the stand and clapped her hands. "Glorious cups! Each one a handful!"
The lobby smelled of soup. Tilly limped to the oak settle and sat heavily down to rub her ankles. "Daddy and I gave a dinner for every new
master. And his wife of course, if he had one. Fancy, Amanda: me opposite Daddy, in my best dress! Only a few were married when they arrived. Al those weddings in the school chapel!" Her big feet were boxed
in black laced shoes. Thick cocoa lisle was visible to mid-calf, followed by
the rumpled wool of a hand-knitted suit with wide horizontal corrugations. Milly's was olive, Tilly's celery. "Milly always says I had such opportunities to meet people."
Wool next to the skin. My sweater chafed my wrists.
"I see you knit in the European way," my mother had said admiringly
to Milly, watching her needles exude smooth fabric.
"We had a German governess for a time, Mrs. Ellis," Milly replied.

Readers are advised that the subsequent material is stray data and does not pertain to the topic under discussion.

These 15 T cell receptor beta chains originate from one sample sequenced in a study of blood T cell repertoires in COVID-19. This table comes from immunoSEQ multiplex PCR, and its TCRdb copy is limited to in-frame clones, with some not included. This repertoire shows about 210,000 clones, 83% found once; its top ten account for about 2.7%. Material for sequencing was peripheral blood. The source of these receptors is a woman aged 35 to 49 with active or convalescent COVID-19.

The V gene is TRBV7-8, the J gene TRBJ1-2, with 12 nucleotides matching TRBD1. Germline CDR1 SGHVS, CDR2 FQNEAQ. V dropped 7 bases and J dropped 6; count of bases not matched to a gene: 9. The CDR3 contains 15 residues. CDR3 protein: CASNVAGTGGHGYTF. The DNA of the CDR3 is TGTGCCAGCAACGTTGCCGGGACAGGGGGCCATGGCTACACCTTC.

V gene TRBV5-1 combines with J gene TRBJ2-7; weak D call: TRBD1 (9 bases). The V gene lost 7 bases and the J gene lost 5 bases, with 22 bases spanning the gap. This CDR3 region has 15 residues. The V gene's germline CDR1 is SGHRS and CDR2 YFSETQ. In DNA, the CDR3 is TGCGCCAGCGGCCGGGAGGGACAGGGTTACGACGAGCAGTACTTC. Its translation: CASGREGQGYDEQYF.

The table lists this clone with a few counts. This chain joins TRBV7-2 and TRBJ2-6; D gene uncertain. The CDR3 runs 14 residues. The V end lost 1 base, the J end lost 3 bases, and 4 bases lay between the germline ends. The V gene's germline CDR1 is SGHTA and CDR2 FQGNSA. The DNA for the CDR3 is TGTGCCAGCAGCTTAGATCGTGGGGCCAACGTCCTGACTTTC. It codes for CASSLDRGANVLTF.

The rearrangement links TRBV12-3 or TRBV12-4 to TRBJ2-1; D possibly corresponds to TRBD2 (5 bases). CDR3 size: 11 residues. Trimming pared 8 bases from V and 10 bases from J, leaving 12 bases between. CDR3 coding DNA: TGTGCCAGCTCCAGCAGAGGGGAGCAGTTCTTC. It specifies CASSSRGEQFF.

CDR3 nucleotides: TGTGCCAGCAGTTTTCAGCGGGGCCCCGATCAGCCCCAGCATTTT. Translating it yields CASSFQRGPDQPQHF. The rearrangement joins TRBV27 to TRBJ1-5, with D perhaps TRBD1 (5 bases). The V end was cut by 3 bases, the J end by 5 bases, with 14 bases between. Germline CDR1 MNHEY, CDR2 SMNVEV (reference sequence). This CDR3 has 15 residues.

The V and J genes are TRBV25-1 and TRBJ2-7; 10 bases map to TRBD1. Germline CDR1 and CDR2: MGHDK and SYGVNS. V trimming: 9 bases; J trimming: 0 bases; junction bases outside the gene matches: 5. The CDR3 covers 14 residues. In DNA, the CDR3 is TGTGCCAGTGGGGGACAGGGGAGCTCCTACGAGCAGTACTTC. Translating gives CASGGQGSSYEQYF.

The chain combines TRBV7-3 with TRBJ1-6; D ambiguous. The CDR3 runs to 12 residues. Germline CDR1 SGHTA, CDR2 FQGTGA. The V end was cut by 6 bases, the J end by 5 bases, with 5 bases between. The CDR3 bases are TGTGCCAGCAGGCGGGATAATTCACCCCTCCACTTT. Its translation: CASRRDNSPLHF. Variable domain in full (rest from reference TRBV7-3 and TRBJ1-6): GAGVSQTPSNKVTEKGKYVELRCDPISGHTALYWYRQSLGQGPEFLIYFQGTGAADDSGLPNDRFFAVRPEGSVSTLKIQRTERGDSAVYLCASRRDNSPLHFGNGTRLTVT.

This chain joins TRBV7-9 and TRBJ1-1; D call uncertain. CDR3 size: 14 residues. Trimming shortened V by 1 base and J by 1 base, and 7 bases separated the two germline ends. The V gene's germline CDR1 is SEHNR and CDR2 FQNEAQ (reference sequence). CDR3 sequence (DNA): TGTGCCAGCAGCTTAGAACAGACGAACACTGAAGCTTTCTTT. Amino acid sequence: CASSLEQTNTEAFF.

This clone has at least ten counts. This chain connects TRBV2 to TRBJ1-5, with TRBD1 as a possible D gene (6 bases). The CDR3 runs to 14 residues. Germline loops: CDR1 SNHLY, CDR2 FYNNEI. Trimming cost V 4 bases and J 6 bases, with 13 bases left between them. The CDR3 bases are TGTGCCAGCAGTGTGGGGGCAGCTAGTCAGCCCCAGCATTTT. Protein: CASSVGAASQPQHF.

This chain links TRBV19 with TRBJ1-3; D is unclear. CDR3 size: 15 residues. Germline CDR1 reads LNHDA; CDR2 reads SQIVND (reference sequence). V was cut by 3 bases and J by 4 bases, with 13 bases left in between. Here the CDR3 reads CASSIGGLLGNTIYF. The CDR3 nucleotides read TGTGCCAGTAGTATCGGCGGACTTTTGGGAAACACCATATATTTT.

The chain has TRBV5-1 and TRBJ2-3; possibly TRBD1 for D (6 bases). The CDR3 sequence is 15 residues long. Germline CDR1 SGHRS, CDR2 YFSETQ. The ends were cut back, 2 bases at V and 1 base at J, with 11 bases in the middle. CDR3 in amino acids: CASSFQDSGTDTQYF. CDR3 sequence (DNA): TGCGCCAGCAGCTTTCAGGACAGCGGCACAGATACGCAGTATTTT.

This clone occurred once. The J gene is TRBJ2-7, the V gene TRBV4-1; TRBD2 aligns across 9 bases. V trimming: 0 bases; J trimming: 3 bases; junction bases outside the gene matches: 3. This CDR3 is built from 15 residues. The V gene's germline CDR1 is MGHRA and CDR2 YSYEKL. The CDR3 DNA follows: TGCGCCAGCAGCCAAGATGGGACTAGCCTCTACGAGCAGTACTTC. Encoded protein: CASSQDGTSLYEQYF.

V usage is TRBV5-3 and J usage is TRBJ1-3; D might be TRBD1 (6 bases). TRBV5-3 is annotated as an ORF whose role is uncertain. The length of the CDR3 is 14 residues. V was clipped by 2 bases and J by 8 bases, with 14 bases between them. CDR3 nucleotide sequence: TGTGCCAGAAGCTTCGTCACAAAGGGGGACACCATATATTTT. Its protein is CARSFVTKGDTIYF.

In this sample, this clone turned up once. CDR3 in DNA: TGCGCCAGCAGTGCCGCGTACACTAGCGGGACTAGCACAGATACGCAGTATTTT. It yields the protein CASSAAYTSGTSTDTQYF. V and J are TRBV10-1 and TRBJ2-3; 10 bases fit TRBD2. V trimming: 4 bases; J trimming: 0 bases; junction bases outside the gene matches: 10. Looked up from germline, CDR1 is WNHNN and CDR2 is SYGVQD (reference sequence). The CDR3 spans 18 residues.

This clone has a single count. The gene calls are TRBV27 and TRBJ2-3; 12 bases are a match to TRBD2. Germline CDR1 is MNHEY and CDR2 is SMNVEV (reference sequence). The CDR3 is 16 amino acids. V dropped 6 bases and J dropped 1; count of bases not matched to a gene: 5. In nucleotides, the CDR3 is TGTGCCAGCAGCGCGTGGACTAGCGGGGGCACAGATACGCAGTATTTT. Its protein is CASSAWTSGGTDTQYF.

"The Germans were not then the enemy. I make clothing," she added.
"My sister's work is decorative."
"My God those skirts are awful," my father expostulated, at dinner.
"Broad-beamed women shouldn't be allowed to wear things like that.
Don't they know how they look from behind?"
"Milly couldn't find proper skirt lining, Gerald," my mother remon-
22 strated. "There still isn't much in the shops, you know. Amanda, don't
eat too many potatoes. What I wouldn't give to get those two into decent
Tilly had retied her shoe laces and sniffed. "Mrs. K's potato soup. Al
those dinners I cooked, Amanda! All those men, saying the same things.
I laughed." Mischief tightened Tilly's wrinkles. "Oh, not aloud. But I
used to fancy—what Harriet and Isabella and Mary and Ann could tell, if